and came to dominate strawberry farming since. Now, Latinos have replaced Japanese Americans as the industry's dominant players. They now make up more than 56% of the state's 518 strawberry growers, compared with 14% for Japanese Americans. - Los Angeles Times

Monday, January 02, 2006


Devilish Cake

I'm on vacation but I wrote a recipe before I dashed off to this tropical paradise. I hear it's raining like crazy back home, so I am happy as a lark I'm not there. Until I return, enjoy!

This is a slice of chocolate cake. The give away I'd say is that it's brown. See? Brown. The only thing is, its not just a chocolate cake, it's a devil's food cake, and that means it's supposed to be red. Red? Yes kids, red. Or at least, reddish! I'm not all down with the science, but my basic (unresearched) understanding is that the chemical reaction between the buttermilk, cocoa and vinegar turns the cake red. Or, you know, it's supposed to.

So the question then becomes...is this still devil's food cake if it's not red? I don't know. I know that I went with a classic concept (minus using mayo as an ingredient. While it has a certain logic to it, I just couldn't go there) and came up with a very decadent, sophisticated, adult dessert without resorting to the use of food dye. Devilish indeed. Red? Not so much.

Try it, and enjoy. (Oh, and serve with whipped cream and a dusting of cocoa. Mmmm.)

1 cup white flour
1/4 cup dark chocolate cocoa powder
1 teaspoon baking powder
1 teaspoon baking soda
1/2 teaspoon salt
1/2 cup buttermilk
1/2 teaspoon white vinegar
3/4 cups white sugar
1/2 cup butter
2 eggs

Heat your oven to 350F

Butter and flour a 9 inch cake pan.

Stir together the flour, cocoa powder, baking powder, baking soda and salt together in a large bowl. Set aside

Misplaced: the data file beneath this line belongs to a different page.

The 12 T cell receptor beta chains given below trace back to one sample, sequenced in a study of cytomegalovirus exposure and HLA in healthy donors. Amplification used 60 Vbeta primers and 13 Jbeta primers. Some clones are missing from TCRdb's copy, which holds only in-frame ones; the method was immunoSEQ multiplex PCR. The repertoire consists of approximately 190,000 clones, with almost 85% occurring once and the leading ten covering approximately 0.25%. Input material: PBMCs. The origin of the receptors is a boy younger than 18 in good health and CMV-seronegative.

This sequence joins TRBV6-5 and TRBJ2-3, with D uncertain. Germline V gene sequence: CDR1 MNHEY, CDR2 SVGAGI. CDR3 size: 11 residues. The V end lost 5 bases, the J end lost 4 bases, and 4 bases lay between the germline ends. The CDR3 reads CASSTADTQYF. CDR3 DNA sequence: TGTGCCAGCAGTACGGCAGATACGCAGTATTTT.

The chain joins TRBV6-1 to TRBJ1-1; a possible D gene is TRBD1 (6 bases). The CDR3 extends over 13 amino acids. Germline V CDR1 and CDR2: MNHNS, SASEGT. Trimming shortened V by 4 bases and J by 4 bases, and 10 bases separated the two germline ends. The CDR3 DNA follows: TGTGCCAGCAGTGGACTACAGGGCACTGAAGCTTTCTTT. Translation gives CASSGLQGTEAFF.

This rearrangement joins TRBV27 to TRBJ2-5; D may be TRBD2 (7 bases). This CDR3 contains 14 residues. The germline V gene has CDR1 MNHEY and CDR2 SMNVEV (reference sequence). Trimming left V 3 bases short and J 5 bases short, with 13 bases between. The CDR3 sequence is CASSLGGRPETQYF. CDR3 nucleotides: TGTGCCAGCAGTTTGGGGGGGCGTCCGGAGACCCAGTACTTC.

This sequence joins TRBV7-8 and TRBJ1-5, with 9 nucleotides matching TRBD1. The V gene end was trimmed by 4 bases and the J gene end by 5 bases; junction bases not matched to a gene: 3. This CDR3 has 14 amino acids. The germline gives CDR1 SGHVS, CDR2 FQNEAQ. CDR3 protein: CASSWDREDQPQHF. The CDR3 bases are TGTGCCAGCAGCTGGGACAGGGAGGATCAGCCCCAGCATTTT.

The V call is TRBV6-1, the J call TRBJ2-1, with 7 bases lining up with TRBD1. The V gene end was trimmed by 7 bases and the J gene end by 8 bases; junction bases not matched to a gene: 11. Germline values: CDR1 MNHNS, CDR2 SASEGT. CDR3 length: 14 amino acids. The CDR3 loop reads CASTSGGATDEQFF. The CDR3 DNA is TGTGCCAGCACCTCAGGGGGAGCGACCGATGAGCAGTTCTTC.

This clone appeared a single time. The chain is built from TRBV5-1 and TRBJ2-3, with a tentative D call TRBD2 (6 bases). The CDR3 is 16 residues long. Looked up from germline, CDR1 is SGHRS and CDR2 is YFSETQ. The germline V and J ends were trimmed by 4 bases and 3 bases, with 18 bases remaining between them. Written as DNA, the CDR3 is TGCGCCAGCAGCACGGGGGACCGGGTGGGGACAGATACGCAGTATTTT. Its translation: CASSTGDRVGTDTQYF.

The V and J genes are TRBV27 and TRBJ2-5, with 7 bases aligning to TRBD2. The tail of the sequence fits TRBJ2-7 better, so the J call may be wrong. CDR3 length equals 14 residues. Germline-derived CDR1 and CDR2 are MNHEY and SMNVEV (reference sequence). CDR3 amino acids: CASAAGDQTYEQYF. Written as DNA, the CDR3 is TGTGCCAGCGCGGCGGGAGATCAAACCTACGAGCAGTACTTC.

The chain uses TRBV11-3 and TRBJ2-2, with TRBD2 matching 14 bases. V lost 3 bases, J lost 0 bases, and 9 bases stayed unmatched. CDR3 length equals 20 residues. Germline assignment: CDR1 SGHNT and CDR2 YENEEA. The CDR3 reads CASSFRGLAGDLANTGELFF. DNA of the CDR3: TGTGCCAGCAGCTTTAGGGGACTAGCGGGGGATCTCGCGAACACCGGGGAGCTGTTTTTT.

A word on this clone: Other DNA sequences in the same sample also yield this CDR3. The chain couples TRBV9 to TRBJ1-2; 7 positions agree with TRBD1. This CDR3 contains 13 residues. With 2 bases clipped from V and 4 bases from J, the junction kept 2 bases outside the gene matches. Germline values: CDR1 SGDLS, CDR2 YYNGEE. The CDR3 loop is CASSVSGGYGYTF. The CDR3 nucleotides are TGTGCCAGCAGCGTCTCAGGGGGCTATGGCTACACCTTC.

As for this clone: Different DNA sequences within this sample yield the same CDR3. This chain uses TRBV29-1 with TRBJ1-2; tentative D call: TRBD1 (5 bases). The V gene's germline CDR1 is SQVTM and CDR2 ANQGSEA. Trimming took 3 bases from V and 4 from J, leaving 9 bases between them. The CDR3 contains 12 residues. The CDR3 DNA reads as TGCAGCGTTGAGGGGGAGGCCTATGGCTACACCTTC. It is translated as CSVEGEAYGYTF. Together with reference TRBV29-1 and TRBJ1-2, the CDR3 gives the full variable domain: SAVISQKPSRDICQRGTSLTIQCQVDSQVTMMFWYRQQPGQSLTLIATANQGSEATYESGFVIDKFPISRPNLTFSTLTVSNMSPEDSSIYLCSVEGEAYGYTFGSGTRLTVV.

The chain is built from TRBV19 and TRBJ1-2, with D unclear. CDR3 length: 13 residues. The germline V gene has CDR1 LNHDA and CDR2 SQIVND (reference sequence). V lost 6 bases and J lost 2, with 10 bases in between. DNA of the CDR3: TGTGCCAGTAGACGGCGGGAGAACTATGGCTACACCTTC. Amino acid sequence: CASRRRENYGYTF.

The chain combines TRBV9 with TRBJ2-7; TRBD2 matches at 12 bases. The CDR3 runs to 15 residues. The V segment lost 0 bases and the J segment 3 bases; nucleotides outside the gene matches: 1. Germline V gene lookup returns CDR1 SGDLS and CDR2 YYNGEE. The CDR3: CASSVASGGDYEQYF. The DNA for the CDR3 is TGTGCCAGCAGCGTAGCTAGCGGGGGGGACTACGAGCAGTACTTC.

In a small bowl, combine the buttermilk and vinegar.

With your mixer cream the butter and sugar for at least four minutes (as I always say, don't skip this. Take the time, it makes all the difference) then add the eggs one at a time, blending completely before adding the next.

Pour the batter into your cake pan and bake on the middle rack for 35 minutes. Check to see if it is done by inserting a cake tester or a toothpick. The cake tester should come out dry.

Add the flour mixture and alternate with the buttermilk, ending with the dry.

When the cake is baked, turn off the oven, open the door and allow it to cool for 10 minutes. Remove from the oven, and allow to cool another 10 minutes before inverting onto a cooling rack.

To serve, add whipped cream and a light dusting of cocoa powder.

Makes eight servings.


Drakes brand Devil Dogs snacks cakes (two oblong pieces of devils food cake with a cream filling) are available in stores in the Northeast of the United States, or for online purchase, here

"The reaction of acidic vinegar and buttermilk tends to turn cocoa a reddish brown color. Furthermore, before more alkaline "Dutch Processed" cocoa was widely available, the red color in these cakes would have been more pronounced. This natural tinting may have been the source for the name "Devil's Food" These days red dye is used to get the desired color. This was probably started after the introduction of the darker cocoa in order to reproduce the earlier color. It is also notable that while foods were rationed during World War II , some bakers used boiled beets to enhance the color of their cakes." - Baking 911.com

In 1902, the recipe for Devil's Food Cake first appeared in an American cookbook called Mrs. Rorer's New Cook Book by Sarah Tyson Rorer.

One in six British children think that broccoli is a baby tree